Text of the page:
I, or Werdnig-Hoffman Disease, is the most severe form of SMA.
Children with Type I tend to be weak and lack motor development,
rendering movement difficult. Children afflicted with Type I cannot
sit unaided and have trouble breathing, sucking and swallowing. Type
I SMA strikes infants between birth and six months.
II is slightly less severe. Type II patients may be able to sit
unaided or even stand with support and usually do not suffer from
feeding and swallowing difficulties. However, they are at increased
risk for complications from respiratory infections. Type II SMA
affects infants between seven and 18 months old.
III, also known as Kugelberg-Welander disease, is the least deadly
form of childhood-onset SMA. Type III patients are able to stand,
but weakness is prevalent and tends to eventually sentence its
victims to a wheelchair. Type III SMA strikes children after the age
of 18 months, but can surface even in adulthood.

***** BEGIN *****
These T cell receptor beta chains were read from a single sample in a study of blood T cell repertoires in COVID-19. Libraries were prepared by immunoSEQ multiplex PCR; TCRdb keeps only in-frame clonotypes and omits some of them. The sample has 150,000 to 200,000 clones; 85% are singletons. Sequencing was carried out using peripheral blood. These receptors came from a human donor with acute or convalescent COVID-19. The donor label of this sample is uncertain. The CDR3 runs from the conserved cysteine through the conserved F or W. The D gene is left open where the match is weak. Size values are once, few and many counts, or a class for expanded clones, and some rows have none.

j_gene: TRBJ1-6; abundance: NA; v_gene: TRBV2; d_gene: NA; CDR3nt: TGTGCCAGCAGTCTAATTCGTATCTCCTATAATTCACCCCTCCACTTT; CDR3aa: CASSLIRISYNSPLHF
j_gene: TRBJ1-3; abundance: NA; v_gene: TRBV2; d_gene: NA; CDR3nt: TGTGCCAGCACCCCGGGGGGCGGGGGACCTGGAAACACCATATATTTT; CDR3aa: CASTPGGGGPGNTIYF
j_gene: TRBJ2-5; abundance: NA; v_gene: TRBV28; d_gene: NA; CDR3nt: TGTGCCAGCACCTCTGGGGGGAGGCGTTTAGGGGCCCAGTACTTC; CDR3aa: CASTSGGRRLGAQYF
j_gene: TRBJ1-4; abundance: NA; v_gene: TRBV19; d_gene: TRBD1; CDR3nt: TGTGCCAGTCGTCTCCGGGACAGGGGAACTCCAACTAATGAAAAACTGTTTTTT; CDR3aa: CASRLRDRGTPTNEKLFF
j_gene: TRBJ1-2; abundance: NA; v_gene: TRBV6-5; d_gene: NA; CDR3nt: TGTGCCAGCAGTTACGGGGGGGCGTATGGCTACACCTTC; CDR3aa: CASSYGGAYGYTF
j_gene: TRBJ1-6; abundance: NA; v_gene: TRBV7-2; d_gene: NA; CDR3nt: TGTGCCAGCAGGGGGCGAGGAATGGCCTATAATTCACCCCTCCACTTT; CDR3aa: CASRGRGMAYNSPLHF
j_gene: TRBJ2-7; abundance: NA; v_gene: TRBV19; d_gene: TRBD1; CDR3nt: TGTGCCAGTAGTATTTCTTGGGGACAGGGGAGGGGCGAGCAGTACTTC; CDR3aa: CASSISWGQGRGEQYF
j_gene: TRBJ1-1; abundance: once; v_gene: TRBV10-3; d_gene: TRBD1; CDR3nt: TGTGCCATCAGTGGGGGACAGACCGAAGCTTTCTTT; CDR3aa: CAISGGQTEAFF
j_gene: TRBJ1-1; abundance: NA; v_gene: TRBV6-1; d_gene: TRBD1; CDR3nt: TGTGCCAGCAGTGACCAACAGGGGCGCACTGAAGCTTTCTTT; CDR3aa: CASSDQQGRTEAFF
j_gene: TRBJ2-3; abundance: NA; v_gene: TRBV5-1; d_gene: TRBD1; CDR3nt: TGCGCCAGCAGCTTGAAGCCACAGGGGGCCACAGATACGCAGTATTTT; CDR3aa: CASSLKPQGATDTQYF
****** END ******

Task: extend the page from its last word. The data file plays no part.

IV is the adult form of the disease in which symptoms tend to begin
after age 35. Symptoms usually begin in the hands, feet and tongue,
and spread to other areas of the body.
Onset X-Linked SMA, also known as Kennedy's Syndrome or Bulbo-Spinal
Muscular Atrophy, occurs only in men. Facial and tongue muscles are
noticeably affected. In addition, these men also often have breast
enlargement known as gynecomastia. Like all forms of SMA, the course
of the disease is variable, but in general tends to progress slowly.
does not affect sensation and intellectual activity in
patients. It commonly is observed that patients with SMA are
unusually bright and sociable.